HOME >> BIOLOGY >> NEWS
Nobelist discovers antidepressant protein in mouse brain

A protein that seems to be pivotal in lifting depression has been discovered by a Nobel Laureate researcher funded by the National Institutes of Health's National Institute of Mental Health (NIMH).

"Mice deficient in this protein, called p11, display depression-like behaviors, while those with sufficient amounts behave as if they have been treated with antidepressants," explained Paul Greengard, Ph.D., a Rockefeller University neuroscientist who received the 2000 Nobel Prize in Physiology or Medicine for discoveries about the workings of such neuronal signaling systems. He and his colleagues found that p11 appears to help regulate signaling of the brain messenger chemical serotonin, a key target of antidepressants, which has been implicated in psychiatric illnesses such as depression and anxiety disorders. They report on their findings in the January 6, 2005 issue of Science.

Brain cells communicate with each other by secreting messengers, such as serotonin, which bind to receptors located on the surface of receiving cells. Serotonin selective reuptake inhibitors (SSRIs), medications commonly prescribed for anxiety and depression, compensate for reduction in serotonin signaling by boosting levels and binding of serotonin to receptors. Previous studies have suggested that serotonin receptors are essential in regulating moods and in mediating the effects of SSRIs, but given the complexity of the serotonin system, exactly how these receptors work remains a mystery.

To explore how a particular serotonin receptor (5-HT1B) functions, Greengard and colleagues conducted tests to find out what proteins these receptors interact with in brain cells. They found that 5-HT1B interacts with p11, and according to Greengard, p11 plays a role in the recruitment of receptors to the cell surface where they are more functional.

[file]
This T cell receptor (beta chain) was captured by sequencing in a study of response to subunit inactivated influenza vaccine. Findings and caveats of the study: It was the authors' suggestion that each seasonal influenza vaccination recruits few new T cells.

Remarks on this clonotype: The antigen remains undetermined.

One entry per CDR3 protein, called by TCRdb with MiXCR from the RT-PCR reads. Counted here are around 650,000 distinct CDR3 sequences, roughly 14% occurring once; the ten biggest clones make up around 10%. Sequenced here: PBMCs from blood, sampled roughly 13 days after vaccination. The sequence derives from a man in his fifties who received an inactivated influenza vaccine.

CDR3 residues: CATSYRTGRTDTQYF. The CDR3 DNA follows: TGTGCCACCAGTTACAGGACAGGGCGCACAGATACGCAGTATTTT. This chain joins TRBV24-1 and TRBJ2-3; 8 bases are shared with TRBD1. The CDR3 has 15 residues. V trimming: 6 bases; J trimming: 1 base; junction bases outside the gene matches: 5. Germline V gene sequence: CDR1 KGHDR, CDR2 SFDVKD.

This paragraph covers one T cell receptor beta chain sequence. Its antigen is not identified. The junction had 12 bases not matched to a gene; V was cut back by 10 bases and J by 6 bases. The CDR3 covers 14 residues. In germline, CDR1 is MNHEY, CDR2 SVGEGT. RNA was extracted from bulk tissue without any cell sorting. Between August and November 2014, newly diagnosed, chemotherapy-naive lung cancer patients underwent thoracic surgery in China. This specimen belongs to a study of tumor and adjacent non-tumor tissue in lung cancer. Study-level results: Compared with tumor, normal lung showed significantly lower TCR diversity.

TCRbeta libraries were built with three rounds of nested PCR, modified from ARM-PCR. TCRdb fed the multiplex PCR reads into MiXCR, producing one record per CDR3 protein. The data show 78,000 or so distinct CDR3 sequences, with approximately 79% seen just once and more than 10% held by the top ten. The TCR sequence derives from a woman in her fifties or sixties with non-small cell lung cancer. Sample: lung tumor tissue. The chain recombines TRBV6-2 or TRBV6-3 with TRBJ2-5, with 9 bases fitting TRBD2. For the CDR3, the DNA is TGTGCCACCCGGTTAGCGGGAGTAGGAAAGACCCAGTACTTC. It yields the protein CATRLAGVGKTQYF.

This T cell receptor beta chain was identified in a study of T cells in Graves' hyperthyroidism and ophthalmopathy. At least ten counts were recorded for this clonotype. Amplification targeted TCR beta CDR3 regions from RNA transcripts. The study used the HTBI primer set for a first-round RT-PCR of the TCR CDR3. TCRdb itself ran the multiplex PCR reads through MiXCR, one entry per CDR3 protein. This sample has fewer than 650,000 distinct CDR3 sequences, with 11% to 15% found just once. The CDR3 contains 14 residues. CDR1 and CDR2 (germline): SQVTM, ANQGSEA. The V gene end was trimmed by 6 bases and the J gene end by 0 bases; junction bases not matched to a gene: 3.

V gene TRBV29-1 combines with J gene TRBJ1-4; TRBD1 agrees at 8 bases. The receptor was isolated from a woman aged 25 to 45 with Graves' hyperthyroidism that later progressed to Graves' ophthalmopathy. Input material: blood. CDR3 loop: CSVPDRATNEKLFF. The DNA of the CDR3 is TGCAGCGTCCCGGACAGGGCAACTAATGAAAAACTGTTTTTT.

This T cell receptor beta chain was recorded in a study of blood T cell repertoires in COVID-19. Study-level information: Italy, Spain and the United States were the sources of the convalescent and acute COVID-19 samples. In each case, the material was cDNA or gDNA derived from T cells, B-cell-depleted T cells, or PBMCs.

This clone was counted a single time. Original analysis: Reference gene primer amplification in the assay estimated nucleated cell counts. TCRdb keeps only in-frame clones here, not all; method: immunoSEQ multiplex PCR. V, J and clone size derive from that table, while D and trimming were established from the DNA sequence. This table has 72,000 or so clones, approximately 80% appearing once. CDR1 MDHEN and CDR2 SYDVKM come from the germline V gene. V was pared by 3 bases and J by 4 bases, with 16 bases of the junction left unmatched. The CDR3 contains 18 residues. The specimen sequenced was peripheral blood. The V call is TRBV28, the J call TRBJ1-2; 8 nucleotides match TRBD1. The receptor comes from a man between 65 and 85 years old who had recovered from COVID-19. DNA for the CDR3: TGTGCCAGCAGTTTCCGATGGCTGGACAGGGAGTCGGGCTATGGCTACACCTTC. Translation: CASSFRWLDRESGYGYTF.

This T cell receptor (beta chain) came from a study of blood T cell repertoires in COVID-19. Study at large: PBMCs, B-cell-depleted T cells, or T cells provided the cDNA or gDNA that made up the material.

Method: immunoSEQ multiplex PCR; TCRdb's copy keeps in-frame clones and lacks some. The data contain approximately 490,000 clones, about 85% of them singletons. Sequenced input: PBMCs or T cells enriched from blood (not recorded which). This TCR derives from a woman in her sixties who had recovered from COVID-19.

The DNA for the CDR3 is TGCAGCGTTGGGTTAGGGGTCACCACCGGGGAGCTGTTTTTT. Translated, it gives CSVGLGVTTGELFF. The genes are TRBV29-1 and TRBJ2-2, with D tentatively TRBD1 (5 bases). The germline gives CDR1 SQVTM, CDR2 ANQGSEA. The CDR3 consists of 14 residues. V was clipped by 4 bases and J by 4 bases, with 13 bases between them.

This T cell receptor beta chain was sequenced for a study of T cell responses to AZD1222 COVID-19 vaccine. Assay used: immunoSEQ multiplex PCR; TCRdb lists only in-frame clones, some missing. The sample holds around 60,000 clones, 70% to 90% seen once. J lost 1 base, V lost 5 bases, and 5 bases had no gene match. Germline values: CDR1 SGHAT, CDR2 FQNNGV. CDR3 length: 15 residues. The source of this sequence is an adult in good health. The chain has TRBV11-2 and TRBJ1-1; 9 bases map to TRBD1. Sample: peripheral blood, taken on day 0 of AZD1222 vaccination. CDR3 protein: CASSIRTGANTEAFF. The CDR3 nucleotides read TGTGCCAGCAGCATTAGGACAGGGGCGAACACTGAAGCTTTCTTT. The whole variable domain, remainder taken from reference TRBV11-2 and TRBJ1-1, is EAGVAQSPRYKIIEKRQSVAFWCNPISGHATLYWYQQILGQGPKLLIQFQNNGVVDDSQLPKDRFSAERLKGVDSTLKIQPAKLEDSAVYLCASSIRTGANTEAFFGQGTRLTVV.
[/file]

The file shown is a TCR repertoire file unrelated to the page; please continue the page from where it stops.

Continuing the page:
This finding led the researchers to suspect that p11 levels might be directly involved in the development of depression, anxi
'"/>

Contact: Latifa Boyce
NIMHpress@nih.gov
301-443-4536
NIH/National Institute of Mental Health
5-Jan-2006


Page: 1 2 3

Related biology news :

1. deCODE discovers cause of major subtype of glaucoma
2. UB scientist discovers novel iron-copper alliance
3. Research team discovers gallstone gene
4. University of Pittsburgh discovers genetic shut down trigger in healthy immune cells
5. Scripps research team discovers a chemical pathway that causes mice to overeat and gain weight
6. Joslin discovers protein that causes blood vessel leakage and swelling with diabetic retinopathy
7. Nevada scientist part of team that discovers hybrid speciation in butterflies in Sierra
8. ROV discovers Antarctic seafloor fauna
9. Contrary to common wisdom, scientist discovers some mammals can smell objects under water
10. Mayo researcher discovers target site for developing mosquito pesticides
11. Cambridge led team discovers gene mutation which prevents carriers from feeling pain

Post Your Comments:
*Name:
*Comment:
*Email:


(Date:8/19/2019)... ... August 19, 2019 , ... Since ... use of ultra-thin two dimensional slices which are placed on microscope slides, stained ... complex tissues and complicated features such as vasculature and thus researchers in the ...
(Date:8/15/2019)... ... ... Deep Science Ventures (DSV), a new paradigm for applied science, today announced ... 100 companies over the next 10 years to address the urgent need for new ... was founded to create a better method for launching science companies; one that takes ...
(Date:8/15/2019)... ... , ... Serialization deadlines in the US and European Union ... becomes fully applied in the United States in 2023, pharmaceutical companies are scrutinizing ... most regulations?including the Drug Supply Chain Security Act (DSCSA)?have required minimal system capabilities. ...
Breaking Biology News(10 mins):
(Date:7/9/2019)... ... July 08, 2019 , ... Today, at the BIO World Congress ... Association (NCGA) announced the winners of the Consider Corn Challenge II. Three winners ... field corn to produce biobased materials. , “Corn is a sustainable, abundant and ...
(Date:6/18/2019)... ... ... Personalized Stem Cells, Inc (“PSC”), a human adipose-derived stem cell ... of a person’s own adipose-derived stem cells to treat their osteoarthritis. The first clinical ... IND is the first of several planned clinical trials which will enable qualified PSC-enrolled ...
(Date:6/11/2019)... and ROANOKE, Va. (PRWEB) , ... June 11, ... ... optimized for microlearning engagement, and Carilion Clinic, a national leader in opioid treatment, ... latest in virtual care. , Mytonomy recently deployed its virtual care ...
(Date:5/31/2019)... ... May 29, 2019 , ... ... providing proprietary interest to our methodology, processes, and diagnostic techniques. The patent ... extends Somnology’s IP rights including our proprietary sleep scoring methodology. The approval ...
Breaking Biology Technology:
Cached News: